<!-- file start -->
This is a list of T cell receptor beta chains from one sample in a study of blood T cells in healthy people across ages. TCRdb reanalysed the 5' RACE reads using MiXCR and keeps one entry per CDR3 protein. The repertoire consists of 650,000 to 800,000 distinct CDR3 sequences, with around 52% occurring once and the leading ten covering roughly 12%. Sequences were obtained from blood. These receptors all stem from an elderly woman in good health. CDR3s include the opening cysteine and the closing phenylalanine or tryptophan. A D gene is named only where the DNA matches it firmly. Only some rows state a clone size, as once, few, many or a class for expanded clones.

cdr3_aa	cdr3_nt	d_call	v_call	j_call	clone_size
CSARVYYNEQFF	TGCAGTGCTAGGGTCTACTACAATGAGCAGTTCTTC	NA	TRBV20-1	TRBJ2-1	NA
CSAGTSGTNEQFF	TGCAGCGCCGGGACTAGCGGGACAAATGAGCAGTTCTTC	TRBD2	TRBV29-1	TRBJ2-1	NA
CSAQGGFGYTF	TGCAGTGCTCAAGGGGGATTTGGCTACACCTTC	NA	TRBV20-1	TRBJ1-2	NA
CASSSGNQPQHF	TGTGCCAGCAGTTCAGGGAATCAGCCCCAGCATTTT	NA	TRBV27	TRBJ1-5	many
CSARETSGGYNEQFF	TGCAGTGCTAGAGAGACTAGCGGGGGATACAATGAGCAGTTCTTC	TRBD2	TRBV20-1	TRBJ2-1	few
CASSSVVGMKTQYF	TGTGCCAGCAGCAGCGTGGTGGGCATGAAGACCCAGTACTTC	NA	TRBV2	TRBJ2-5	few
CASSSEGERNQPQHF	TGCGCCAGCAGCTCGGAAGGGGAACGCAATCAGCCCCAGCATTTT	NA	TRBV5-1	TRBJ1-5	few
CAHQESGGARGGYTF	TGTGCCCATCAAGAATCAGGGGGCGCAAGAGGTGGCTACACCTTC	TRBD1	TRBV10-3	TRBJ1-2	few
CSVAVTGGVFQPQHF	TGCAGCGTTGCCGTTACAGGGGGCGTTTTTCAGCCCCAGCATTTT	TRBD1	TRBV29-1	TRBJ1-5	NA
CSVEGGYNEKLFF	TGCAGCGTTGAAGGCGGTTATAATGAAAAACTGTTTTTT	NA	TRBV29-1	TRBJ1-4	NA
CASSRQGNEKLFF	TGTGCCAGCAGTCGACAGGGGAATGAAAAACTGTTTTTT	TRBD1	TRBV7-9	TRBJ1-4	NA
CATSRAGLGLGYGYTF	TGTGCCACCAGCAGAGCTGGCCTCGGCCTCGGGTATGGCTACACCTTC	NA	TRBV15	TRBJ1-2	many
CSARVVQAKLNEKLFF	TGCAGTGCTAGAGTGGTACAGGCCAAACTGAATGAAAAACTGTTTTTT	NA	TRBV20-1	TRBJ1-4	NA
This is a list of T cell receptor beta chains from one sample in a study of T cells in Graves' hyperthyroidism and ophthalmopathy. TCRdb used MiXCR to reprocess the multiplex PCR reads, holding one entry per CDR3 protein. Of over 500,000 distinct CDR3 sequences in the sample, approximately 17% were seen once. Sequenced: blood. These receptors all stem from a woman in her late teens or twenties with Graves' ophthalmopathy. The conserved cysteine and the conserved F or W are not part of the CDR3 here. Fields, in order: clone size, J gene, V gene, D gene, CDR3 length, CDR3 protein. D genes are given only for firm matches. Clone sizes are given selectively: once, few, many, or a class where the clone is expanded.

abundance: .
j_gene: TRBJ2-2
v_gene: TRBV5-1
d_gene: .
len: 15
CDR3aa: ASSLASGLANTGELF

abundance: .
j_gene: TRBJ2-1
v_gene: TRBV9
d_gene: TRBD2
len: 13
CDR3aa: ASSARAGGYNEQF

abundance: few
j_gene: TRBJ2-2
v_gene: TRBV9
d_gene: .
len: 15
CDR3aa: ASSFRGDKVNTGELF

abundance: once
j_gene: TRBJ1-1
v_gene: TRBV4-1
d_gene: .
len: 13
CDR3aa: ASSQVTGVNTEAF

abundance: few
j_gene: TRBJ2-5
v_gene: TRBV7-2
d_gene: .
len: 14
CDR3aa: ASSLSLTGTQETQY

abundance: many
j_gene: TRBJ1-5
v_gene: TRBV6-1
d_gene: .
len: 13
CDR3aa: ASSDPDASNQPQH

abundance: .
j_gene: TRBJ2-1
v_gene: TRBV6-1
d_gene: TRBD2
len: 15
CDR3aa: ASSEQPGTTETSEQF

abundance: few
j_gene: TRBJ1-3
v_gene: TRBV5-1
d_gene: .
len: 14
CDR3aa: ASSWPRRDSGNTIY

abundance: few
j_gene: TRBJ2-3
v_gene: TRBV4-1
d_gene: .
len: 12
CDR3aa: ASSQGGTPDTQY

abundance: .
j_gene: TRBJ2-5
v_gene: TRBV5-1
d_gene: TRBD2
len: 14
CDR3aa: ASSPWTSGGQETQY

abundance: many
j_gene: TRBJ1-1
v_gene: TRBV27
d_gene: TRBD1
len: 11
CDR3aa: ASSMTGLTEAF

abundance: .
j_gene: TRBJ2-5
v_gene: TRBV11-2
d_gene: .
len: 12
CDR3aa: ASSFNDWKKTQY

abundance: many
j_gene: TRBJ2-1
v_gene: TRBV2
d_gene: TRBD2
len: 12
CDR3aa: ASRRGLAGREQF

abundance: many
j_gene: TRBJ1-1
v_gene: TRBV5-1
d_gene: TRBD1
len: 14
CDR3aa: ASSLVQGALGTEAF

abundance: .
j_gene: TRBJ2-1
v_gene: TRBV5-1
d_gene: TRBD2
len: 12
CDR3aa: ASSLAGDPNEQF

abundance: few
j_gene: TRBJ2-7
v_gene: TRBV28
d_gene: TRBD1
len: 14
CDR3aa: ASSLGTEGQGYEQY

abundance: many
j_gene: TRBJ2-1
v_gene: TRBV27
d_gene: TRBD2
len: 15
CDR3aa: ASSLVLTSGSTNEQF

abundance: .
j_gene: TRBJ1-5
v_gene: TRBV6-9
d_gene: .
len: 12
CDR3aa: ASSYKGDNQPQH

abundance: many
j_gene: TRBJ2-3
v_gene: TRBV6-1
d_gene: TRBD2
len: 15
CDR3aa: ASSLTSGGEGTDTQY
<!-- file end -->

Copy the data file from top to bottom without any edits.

This is a list of T cell receptor beta chains from one sample in a study of blood T cells in healthy people across ages. TCRdb reanalysed the 5' RACE reads using MiXCR and keeps one entry per CDR3 protein. The repertoire consists of 650,000 to 800,000 distinct CDR3 sequences, with around 52% occurring once and the leading ten covering roughly 12%. Sequences were obtained from blood. These receptors all stem from an elderly woman in good health. CDR3s include the opening cysteine and the closing phenylalanine or tryptophan. A D gene is named only where the DNA matches it firmly. Only some rows state a clone size, as once, few, many or a class for expanded clones.

cdr3_aa	cdr3_nt	d_call	v_call	j_call	clone_size
CSARVYYNEQFF	TGCAGTGCTAGGGTCTACTACAATGAGCAGTTCTTC	NA	TRBV20-1	TRBJ2-1	NA
CSAGTSGTNEQFF	TGCAGCGCCGGGACTAGCGGGACAAATGAGCAGTTCTTC	TRBD2	TRBV29-1	TRBJ2-1	NA
CSAQGGFGYTF	TGCAGTGCTCAAGGGGGATTTGGCTACACCTTC	NA	TRBV20-1	TRBJ1-2	NA
CASSSGNQPQHF	TGTGCCAGCAGTTCAGGGAATCAGCCCCAGCATTTT	NA	TRBV27	TRBJ1-5	many
CSARETSGGYNEQFF	TGCAGTGCTAGAGAGACTAGCGGGGGATACAATGAGCAGTTCTTC	TRBD2	TRBV20-1	TRBJ2-1	few
CASSSVVGMKTQYF	TGTGCCAGCAGCAGCGTGGTGGGCATGAAGACCCAGTACTTC	NA	TRBV2	TRBJ2-5	few
CASSSEGERNQPQHF	TGCGCCAGCAGCTCGGAAGGGGAACGCAATCAGCCCCAGCATTTT	NA	TRBV5-1	TRBJ1-5	few
CAHQESGGARGGYTF	TGTGCCCATCAAGAATCAGGGGGCGCAAGAGGTGGCTACACCTTC	TRBD1	TRBV10-3	TRBJ1-2	few
CSVAVTGGVFQPQHF	TGCAGCGTTGCCGTTACAGGGGGCGTTTTTCAGCCCCAGCATTTT	TRBD1	TRBV29-1	TRBJ1-5	NA
CSVEGGYNEKLFF	TGCAGCGTTGAAGGCGGTTATAATGAAAAACTGTTTTTT	NA	TRBV29-1	TRBJ1-4	NA
CASSRQGNEKLFF	TGTGCCAGCAGTCGACAGGGGAATGAAAAACTGTTTTTT	TRBD1	TRBV7-9	TRBJ1-4	NA
CATSRAGLGLGYGYTF	TGTGCCACCAGCAGAGCTGGCCTCGGCCTCGGGTATGGCTACACCTTC	NA	TRBV15	TRBJ1-2	many
CSARVVQAKLNEKLFF	TGCAGTGCTAGAGTGGTACAGGCCAAACTGAATGAAAAACTGTTTTTT	NA	TRBV20-1	TRBJ1-4	NA
This is a list of T cell receptor beta chains from one sample in a study of T cells in Graves' hyperthyroidism and ophthalmopathy. TCRdb used MiXCR to reprocess the multiplex PCR reads, holding one entry per CDR3 protein. Of over 500,000 distinct CDR3 sequences in the sample, approximately 17% were seen once. Sequenced: blood. These receptors all stem from a woman in her late teens or twenties with Graves' ophthalmopathy. The conserved cysteine and the conserved F or W are not part of the CDR3 here. Fields, in order: clone size, J gene, V gene, D gene, CDR3 length, CDR3 protein. D genes are given only for firm matches. Clone sizes are given selectively: once, few, many, or a class where the clone is expanded.

abundance: .
j_gene: TRBJ2-2
v_gene: TRBV5-1
d_gene: .
len: 15
CDR3aa: ASSLASGLANTGELF

abundance: .
j_gene: TRBJ2-1
v_gene: TRBV9
d_gene: TRBD2
len: 13
CDR3aa: ASSARAGGYNEQF

abundance: few
j_gene: TRBJ2-2
v_gene: TRBV9
d_gene: .
len: 15
CDR3aa: ASSFRGDKVNTGELF

abundance: once
j_gene: TRBJ1-1
v_gene: TRBV4-1
d_gene: .
len: 13
CDR3aa: ASSQVTGVNTEAF

abundance: few
j_gene: TRBJ2-5
v_gene: TRBV7-2
d_gene: .
len: 14
CDR3aa: ASSLSLTGTQETQY

abundance: many
j_gene: TRBJ1-5
v_gene: TRBV6-1
d_gene: .
len: 13
CDR3aa: ASSDPDASNQPQH

abundance: .
j_gene: TRBJ2-1
v_gene: TRBV6-1
d_gene: TRBD2
len: 15
CDR3aa: ASSEQPGTTETSEQF

abundance: few
j_gene: TRBJ1-3
v_gene: TRBV5-1
d_gene: .
len: 14
CDR3aa: ASSWPRRDSGNTIY

abundance: few
j_gene: TRBJ2-3
v_gene: TRBV4-1
d_gene: .
len: 12
CDR3aa: ASSQGGTPDTQY

abundance: .
j_gene: TRBJ2-5
v_gene: TRBV5-1
d_gene: TRBD2
len: 14
CDR3aa: ASSPWTSGGQETQY

abundance: many
j_gene: TRBJ1-1
v_gene: TRBV27
d_gene: TRBD1
len: 11
CDR3aa: ASSMTGLTEAF

abundance: .
j_gene: TRBJ2-5
v_gene: TRBV11-2
d_gene: .
len: 12
CDR3aa: ASSFNDWKKTQY

abundance: many
j_gene: TRBJ2-1
v_gene: TRBV2
d_gene: TRBD2
len: 12
CDR3aa: ASRRGLAGREQF

abundance: many
j_gene: TRBJ1-1
v_gene: TRBV5-1
d_gene: TRBD1
len: 14
CDR3aa: ASSLVQGALGTEAF

abundance: .
j_gene: TRBJ2-1
v_gene: TRBV5-1
d_gene: TRBD2
len: 12
CDR3aa: ASSLAGDPNEQF

abundance: few
j_gene: TRBJ2-7
v_gene: TRBV28
d_gene: TRBD1
len: 14
CDR3aa: ASSLGTEGQGYEQY

abundance: many
j_gene: TRBJ2-1
v_gene: TRBV27
d_gene: TRBD2
len: 15
CDR3aa: ASSLVLTSGSTNEQF

abundance: .
j_gene: TRBJ1-5
v_gene: TRBV6-9
d_gene: .
len: 12
CDR3aa: ASSYKGDNQPQH

abundance: many
j_gene: TRBJ2-3
v_gene: TRBV6-1
d_gene: TRBD2
len: 15
CDR3aa: ASSLTSGGEGTDTQY